The Economy


Royal Colony
Colonial Administration
The Economy
Fur and Expansion
French-English Rivalry



The economy of New France was under strict royal control. The framework was that of the mercantile system, with colonies used to increase the wealth of the nation. The colony was meant to provide raw material to the mother country and act as market for its manufactured products. Hence Colbert encouraged the development of a diversified exploitation of natural resources - agriculture, timber, fish, minerals. Colbert's ambition was to use New France as a grain-producing colony to supply the French Caribbean that produced sugar. As a result, the fur trade was perceived as detrimental to a stable colonial development, so a state-controlled company was created to carry it. Colbert’s policy was implemented by the intendants, particularly Jean Talon (1665-68, 1670-1672). 





Agriculture was the main economic resource in Europe. The royal government wanted to promote the same stable basis for New France. The landholding system in France was seigniorial, and the same organization was used in New France. The whole land was considered as belonging to the Crown, which granted estates (seigneuries) to a seigneur who was required to live on the land and develop it with the help of peasant farmers (called “censitaires” because they paid an annual tax called the cens). In New France, the land subdivisions were called habitations and the peasants were called habitants. Traditional land grants consisted in long rectangles along the St Lawrence so everyone could have access to the river for transportation. This remains the distinctive land pattern of Quebec to this day.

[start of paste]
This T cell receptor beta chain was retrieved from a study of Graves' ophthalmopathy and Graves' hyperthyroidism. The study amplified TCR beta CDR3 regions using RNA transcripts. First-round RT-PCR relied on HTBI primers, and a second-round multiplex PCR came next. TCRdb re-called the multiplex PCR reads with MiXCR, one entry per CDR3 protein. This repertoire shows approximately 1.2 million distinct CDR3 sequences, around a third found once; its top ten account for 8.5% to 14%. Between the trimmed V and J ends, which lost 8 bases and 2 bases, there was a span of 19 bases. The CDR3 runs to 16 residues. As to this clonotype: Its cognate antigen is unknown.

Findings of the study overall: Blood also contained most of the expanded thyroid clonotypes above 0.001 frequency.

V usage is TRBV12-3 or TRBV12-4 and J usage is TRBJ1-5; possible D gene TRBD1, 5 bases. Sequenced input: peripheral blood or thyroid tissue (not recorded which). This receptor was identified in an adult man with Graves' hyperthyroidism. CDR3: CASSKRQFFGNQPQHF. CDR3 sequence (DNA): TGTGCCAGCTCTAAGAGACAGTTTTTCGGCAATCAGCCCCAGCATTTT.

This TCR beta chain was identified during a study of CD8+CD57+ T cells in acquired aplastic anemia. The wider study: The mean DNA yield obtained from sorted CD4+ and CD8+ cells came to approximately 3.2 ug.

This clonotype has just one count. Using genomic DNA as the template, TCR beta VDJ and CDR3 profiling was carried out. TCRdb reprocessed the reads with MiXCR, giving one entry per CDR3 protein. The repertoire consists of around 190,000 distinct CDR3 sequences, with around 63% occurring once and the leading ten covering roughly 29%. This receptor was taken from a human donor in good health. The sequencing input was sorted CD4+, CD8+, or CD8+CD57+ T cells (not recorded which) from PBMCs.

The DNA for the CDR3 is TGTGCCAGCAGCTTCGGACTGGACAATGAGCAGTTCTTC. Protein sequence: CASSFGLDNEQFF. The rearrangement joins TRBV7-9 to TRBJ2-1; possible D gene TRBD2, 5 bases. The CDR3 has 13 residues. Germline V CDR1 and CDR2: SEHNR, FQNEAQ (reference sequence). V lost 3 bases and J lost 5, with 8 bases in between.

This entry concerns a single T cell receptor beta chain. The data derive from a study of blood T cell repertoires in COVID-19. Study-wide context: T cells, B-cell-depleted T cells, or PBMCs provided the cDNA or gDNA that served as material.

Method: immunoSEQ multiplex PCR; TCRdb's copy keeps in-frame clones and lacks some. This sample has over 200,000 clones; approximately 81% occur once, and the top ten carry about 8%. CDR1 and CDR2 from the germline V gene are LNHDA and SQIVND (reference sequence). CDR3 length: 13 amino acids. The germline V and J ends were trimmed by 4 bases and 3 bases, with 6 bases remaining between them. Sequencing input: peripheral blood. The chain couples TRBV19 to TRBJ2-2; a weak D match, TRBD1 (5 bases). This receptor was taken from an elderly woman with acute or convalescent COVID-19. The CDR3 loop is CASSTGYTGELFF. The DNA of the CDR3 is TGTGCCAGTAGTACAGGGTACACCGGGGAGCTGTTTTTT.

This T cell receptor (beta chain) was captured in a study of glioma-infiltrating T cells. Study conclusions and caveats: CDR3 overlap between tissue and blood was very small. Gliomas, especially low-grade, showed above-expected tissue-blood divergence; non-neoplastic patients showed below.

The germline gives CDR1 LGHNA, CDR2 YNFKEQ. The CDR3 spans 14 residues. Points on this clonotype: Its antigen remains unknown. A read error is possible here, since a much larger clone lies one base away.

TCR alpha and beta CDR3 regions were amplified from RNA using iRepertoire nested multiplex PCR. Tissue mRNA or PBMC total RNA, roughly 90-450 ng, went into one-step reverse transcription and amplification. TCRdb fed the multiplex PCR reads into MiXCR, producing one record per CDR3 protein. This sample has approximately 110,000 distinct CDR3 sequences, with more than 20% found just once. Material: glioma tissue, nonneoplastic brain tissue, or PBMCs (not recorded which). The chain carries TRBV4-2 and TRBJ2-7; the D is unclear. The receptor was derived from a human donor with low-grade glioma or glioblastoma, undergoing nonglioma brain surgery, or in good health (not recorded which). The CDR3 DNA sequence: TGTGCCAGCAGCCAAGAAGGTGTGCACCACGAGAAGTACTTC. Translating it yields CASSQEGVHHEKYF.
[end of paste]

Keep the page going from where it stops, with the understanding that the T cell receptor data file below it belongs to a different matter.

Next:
Historians debate whether habitants were virtually independent farmers paying only a light cens, a light tithe to the church and a token tax to the state. Or was in fact the burden of taxation as crushing as in France? Habitants certainly enjoyed better living conditions; they had more land, the right to hunt and fish. Also at first, seigneurs were almost as poor as censitaires and class barriers were eroded. Seigneurs played no military role as in France. Often they were not noble and their income mostly came from trade.